Apollo on steroids

NASA unveils the design of the shuttle's successor and a blueprint for returning to the Moon.
By | Published: September 19, 2005 | Last updated on May 18, 2023
Rocket launch
Aboard the capsule, a crew launches atop a rocket in this simulation.
NASA / John Frassanito and Associates
On January 14, 2004, the Bush administration declared a new mandate that refocused NASA on human exploration. The bold initiative called for a return to the Moon and then a journey on to Mars. For the first time since this announcement, NASA gave a preview of how it will get there.

Today, NASA Administrator Mike Griffin revealed the space shuttle’s successor. Looking at the architecture, the spacecraft is reminiscent of Apollo mission spacecraft. However, this is not your father’s Apollo module.

Lunar base
Four astronauts could land on the moon in the new lander.
NASA / John Frassanito and Associates
“This spacecraft and its systems will build upon the foundation of the proven designs and technologies used in the Apollo and space shuttle programs, while having far greater capability,” says Griffin. “It will be able to carry larger and heavier cargos into space and allow more people to stay on the Moon for longer periods of time.”

The Crew Exploration Vehicle is larger than its lunar-landing predecessor — Griffin deemed it “Apollo on steroids.” It will be able to take four astronauts to the lunar surface and increase the time they spend there.

The launch design places the capsule atop a single shuttle solid-rocket booster, with a second stage powered by a shuttle main engine. After reaching orbit, the capsule will join with the lunar lander and Earth-orbit departure stage, which launched aboard a separate rocket. The spacecraft will head toward the Moon, and 3 days later, reach lunar orbit. The four astronauts will leave the capsule and travel to the surface in the lander. When it comes time to return, the crew will blast off from the lander and rendezvous with the capsule and head back to Earth.

The next-generation spacecraft is reusable — for up to 10 missions. Griffin plans on a minimum of two flights per year. Upon return, the capsule will be able to land on ground or water.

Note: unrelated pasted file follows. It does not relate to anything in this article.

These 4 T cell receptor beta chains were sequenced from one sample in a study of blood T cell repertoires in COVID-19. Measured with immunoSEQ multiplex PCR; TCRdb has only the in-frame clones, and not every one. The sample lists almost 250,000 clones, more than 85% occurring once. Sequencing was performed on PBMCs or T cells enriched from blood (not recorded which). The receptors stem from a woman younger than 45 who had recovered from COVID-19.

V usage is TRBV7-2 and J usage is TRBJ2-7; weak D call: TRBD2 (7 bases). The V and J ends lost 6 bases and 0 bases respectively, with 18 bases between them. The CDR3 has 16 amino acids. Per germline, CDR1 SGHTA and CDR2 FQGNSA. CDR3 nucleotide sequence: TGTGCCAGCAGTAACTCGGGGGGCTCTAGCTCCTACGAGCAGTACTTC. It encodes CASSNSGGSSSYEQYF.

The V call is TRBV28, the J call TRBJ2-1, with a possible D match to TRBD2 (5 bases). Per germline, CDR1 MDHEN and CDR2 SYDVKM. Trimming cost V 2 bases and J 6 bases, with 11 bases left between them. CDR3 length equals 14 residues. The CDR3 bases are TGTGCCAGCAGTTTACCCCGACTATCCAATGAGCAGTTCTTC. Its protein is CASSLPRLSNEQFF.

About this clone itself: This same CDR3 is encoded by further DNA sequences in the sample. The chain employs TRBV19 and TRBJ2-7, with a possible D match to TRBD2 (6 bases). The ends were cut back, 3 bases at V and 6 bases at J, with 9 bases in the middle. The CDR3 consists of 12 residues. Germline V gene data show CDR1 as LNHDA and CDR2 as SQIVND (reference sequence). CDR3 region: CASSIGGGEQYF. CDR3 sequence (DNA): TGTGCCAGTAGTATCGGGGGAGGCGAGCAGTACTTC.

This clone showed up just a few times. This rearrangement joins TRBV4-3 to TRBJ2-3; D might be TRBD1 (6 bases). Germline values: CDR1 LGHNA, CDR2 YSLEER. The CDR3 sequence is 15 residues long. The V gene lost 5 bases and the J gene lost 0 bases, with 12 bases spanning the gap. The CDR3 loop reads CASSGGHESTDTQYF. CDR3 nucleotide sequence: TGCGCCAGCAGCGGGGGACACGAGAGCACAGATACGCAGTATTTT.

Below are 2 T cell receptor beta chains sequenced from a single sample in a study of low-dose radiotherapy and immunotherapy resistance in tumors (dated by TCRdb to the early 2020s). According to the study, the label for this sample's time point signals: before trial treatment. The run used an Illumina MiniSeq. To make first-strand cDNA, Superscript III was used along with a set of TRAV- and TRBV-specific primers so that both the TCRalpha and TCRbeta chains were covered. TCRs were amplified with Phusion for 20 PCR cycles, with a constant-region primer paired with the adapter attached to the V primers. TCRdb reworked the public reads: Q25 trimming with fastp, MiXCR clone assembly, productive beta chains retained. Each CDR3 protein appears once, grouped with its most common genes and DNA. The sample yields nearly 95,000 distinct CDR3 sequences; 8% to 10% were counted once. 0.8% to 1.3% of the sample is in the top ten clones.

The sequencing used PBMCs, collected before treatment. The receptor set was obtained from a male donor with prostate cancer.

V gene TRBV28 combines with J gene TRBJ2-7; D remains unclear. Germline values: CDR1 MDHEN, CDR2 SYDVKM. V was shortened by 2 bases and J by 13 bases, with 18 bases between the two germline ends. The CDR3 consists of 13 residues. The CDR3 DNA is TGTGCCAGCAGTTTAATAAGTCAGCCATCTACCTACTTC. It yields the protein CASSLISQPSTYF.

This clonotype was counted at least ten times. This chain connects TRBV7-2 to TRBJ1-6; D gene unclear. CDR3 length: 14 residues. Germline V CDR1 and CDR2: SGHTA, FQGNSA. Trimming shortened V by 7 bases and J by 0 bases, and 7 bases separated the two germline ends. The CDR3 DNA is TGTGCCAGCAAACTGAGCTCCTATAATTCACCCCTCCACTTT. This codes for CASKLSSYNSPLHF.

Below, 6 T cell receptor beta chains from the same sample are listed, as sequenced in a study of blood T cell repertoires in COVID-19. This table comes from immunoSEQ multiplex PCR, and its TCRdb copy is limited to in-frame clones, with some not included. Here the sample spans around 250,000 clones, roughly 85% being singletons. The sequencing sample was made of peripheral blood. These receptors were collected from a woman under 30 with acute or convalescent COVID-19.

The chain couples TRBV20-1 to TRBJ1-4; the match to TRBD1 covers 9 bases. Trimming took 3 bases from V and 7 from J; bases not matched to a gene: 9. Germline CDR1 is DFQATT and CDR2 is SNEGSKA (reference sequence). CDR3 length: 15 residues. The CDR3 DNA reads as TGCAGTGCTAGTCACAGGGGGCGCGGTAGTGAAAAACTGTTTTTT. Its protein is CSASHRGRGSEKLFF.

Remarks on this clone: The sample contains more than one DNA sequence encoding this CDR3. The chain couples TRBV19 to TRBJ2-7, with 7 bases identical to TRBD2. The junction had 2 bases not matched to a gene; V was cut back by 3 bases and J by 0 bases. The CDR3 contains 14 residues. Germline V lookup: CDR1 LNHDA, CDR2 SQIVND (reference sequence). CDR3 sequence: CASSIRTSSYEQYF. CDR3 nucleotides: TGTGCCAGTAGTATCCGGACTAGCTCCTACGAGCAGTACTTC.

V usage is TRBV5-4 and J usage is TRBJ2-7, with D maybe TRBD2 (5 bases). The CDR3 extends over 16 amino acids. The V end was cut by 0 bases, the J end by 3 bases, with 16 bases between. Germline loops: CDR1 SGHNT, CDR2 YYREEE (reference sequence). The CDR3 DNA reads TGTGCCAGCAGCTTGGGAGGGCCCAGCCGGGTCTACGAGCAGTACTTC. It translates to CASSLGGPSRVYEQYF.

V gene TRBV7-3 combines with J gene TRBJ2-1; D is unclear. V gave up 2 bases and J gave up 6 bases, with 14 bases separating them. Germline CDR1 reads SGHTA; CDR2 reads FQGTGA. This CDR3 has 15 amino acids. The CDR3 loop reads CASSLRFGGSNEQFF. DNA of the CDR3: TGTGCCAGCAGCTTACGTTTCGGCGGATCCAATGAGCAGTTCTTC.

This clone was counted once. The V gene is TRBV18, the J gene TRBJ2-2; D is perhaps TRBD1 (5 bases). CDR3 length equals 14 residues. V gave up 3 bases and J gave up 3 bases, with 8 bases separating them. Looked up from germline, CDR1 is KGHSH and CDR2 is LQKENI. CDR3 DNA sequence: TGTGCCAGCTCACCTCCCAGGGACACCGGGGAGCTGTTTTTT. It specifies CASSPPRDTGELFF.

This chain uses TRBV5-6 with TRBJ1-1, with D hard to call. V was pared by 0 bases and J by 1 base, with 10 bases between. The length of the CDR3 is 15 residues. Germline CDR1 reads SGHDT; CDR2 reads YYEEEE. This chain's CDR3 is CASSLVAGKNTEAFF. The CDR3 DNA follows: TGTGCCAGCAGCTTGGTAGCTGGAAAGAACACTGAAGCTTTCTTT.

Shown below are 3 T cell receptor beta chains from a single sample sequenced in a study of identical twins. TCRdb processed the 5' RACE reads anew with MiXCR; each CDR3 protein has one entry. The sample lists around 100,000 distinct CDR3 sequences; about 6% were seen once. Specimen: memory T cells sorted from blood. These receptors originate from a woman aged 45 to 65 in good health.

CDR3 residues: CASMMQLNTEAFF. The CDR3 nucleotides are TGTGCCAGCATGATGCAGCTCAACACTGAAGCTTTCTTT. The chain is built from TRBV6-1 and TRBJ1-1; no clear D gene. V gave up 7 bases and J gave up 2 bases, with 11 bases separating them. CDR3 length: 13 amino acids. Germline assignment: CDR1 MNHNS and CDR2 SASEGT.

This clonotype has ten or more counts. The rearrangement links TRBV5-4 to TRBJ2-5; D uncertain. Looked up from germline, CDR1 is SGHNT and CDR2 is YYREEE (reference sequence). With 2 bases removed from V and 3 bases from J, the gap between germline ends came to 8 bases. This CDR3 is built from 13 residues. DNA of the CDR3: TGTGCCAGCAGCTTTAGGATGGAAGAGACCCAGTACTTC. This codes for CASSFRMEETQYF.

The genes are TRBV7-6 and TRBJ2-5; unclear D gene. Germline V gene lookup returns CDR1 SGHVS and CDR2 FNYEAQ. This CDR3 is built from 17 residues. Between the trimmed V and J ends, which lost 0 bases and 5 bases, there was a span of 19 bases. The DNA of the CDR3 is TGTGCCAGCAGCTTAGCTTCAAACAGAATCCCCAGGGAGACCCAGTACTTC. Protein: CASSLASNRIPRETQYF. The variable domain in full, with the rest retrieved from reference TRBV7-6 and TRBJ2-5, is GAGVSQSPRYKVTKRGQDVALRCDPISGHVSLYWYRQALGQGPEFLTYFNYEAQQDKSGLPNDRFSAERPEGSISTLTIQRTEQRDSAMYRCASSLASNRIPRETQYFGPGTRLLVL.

With parachutes and airbags deployed, the capsule descends toward dry land.
NASA / John Frassanito and Associates
Launching this spacecraft will be much safer than the shuttle, according to Griffin. Thanks to its in-line design and abort plan that includes an escape tower, this new spacecraft is 10 times safer.

While the Apollo missions were restricted to the Moon’s equator for landing, this lander can touchdown at almost any safe zone on the lunar surface. NASA has consulted with lunar scientists to select a landing site of particular research interest.

This design allows NASA to achieve Bush’s goals in the most cost-effective manner and within the time constraints. The shuttle fleet will be retired in 2010. This new spacecraft is tentatively scheduled to fly in 2012, which could be pushed back to 2014. The mission to the Moon will launch in 2018. Bush’s initiative called for a lunar visit by 2020. Griffin stated it is too early to predict a timetable on reaching Mars.

The spacecraft will take over servicing missions to complete the International Space Station (ISS). Griffin, a fan of relinquishing some of NASA roles to the private sector, believes the spacecraft could “stand down” should a commercial enterprise arise that can fulfill these ISS duties.

During today’s presentation, Griffin was adamant the spacecraft’s development won’t drain resources from other NASA projects. The administrator also emphasized this mission will operate under current budgetary measures, and he has not asked for more money for the project.